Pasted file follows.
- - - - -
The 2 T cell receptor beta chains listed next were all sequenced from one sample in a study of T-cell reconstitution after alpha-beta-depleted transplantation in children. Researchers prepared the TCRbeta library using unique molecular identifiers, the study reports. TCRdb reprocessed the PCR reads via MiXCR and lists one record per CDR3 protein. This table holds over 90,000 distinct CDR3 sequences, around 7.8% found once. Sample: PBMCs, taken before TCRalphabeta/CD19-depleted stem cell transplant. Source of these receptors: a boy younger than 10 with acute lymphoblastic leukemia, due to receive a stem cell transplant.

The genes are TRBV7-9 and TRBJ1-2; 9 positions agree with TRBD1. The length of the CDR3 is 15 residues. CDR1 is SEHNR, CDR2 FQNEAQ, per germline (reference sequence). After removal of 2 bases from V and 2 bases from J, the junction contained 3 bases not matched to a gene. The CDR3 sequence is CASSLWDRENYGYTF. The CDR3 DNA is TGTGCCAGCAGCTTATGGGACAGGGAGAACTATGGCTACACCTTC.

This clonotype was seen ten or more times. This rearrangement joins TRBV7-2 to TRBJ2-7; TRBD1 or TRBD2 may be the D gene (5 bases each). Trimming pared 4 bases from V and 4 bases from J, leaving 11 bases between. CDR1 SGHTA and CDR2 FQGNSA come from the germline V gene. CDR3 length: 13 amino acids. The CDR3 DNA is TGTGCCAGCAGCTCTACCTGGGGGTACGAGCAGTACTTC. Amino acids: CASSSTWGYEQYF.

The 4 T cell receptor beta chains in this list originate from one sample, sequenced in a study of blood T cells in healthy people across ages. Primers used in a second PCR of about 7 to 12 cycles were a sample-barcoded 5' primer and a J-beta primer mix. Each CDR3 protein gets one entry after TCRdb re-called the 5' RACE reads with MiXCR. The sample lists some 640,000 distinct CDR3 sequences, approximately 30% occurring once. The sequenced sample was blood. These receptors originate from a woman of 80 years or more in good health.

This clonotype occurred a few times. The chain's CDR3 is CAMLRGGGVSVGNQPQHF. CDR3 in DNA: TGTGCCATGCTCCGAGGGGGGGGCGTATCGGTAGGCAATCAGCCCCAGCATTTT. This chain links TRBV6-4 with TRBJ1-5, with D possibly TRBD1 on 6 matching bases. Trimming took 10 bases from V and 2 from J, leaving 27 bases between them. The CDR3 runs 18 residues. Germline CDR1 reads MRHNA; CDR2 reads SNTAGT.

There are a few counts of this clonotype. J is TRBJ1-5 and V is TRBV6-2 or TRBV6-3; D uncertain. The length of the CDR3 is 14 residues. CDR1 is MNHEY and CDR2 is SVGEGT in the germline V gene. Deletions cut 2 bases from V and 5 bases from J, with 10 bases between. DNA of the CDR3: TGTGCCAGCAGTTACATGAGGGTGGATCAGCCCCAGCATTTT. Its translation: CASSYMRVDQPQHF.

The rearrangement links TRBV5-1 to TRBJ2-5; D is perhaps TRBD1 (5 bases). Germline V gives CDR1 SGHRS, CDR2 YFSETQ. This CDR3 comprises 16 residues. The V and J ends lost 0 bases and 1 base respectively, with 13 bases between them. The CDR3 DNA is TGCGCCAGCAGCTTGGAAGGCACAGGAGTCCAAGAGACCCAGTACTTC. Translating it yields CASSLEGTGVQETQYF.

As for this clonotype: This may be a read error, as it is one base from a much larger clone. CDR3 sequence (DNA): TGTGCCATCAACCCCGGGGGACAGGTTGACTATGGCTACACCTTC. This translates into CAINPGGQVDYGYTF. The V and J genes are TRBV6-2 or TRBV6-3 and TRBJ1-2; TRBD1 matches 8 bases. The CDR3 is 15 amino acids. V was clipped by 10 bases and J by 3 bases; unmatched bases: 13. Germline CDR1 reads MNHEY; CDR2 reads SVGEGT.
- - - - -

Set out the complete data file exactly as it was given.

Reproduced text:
The 2 T cell receptor beta chains listed next were all sequenced from one sample in a study of T-cell reconstitution after alpha-beta-depleted transplantation in children. Researchers prepared the TCRbeta library using unique molecular identifiers, the study reports. TCRdb reprocessed the PCR reads via MiXCR and lists one record per CDR3 protein. This table holds over 90,000 distinct CDR3 sequences, around 7.8% found once. Sample: PBMCs, taken before TCRalphabeta/CD19-depleted stem cell transplant. Source of these receptors: a boy younger than 10 with acute lymphoblastic leukemia, due to receive a stem cell transplant.

The genes are TRBV7-9 and TRBJ1-2; 9 positions agree with TRBD1. The length of the CDR3 is 15 residues. CDR1 is SEHNR, CDR2 FQNEAQ, per germline (reference sequence). After removal of 2 bases from V and 2 bases from J, the junction contained 3 bases not matched to a gene. The CDR3 sequence is CASSLWDRENYGYTF. The CDR3 DNA is TGTGCCAGCAGCTTATGGGACAGGGAGAACTATGGCTACACCTTC.

This clonotype was seen ten or more times. This rearrangement joins TRBV7-2 to TRBJ2-7; TRBD1 or TRBD2 may be the D gene (5 bases each). Trimming pared 4 bases from V and 4 bases from J, leaving 11 bases between. CDR1 SGHTA and CDR2 FQGNSA come from the germline V gene. CDR3 length: 13 amino acids. The CDR3 DNA is TGTGCCAGCAGCTCTACCTGGGGGTACGAGCAGTACTTC. Amino acids: CASSSTWGYEQYF.

The 4 T cell receptor beta chains in this list originate from one sample, sequenced in a study of blood T cells in healthy people across ages. Primers used in a second PCR of about 7 to 12 cycles were a sample-barcoded 5' primer and a J-beta primer mix. Each CDR3 protein gets one entry after TCRdb re-called the 5' RACE reads with MiXCR. The sample lists some 640,000 distinct CDR3 sequences, approximately 30% occurring once. The sequenced sample was blood. These receptors originate from a woman of 80 years or more in good health.

This clonotype occurred a few times. The chain's CDR3 is CAMLRGGGVSVGNQPQHF. CDR3 in DNA: TGTGCCATGCTCCGAGGGGGGGGCGTATCGGTAGGCAATCAGCCCCAGCATTTT. This chain links TRBV6-4 with TRBJ1-5, with D possibly TRBD1 on 6 matching bases. Trimming took 10 bases from V and 2 from J, leaving 27 bases between them. The CDR3 runs 18 residues. Germline CDR1 reads MRHNA; CDR2 reads SNTAGT.

There are a few counts of this clonotype. J is TRBJ1-5 and V is TRBV6-2 or TRBV6-3; D uncertain. The length of the CDR3 is 14 residues. CDR1 is MNHEY and CDR2 is SVGEGT in the germline V gene. Deletions cut 2 bases from V and 5 bases from J, with 10 bases between. DNA of the CDR3: TGTGCCAGCAGTTACATGAGGGTGGATCAGCCCCAGCATTTT. Its translation: CASSYMRVDQPQHF.

The rearrangement links TRBV5-1 to TRBJ2-5; D is perhaps TRBD1 (5 bases). Germline V gives CDR1 SGHRS, CDR2 YFSETQ. This CDR3 comprises 16 residues. The V and J ends lost 0 bases and 1 base respectively, with 13 bases between them. The CDR3 DNA is TGCGCCAGCAGCTTGGAAGGCACAGGAGTCCAAGAGACCCAGTACTTC. Translating it yields CASSLEGTGVQETQYF.

As for this clonotype: This may be a read error, as it is one base from a much larger clone. CDR3 sequence (DNA): TGTGCCATCAACCCCGGGGGACAGGTTGACTATGGCTACACCTTC. This translates into CAINPGGQVDYGYTF. The V and J genes are TRBV6-2 or TRBV6-3 and TRBJ1-2; TRBD1 matches 8 bases. The CDR3 is 15 amino acids. V was clipped by 10 bases and J by 3 bases; unmatched bases: 13. Germline CDR1 reads MNHEY; CDR2 reads SVGEGT.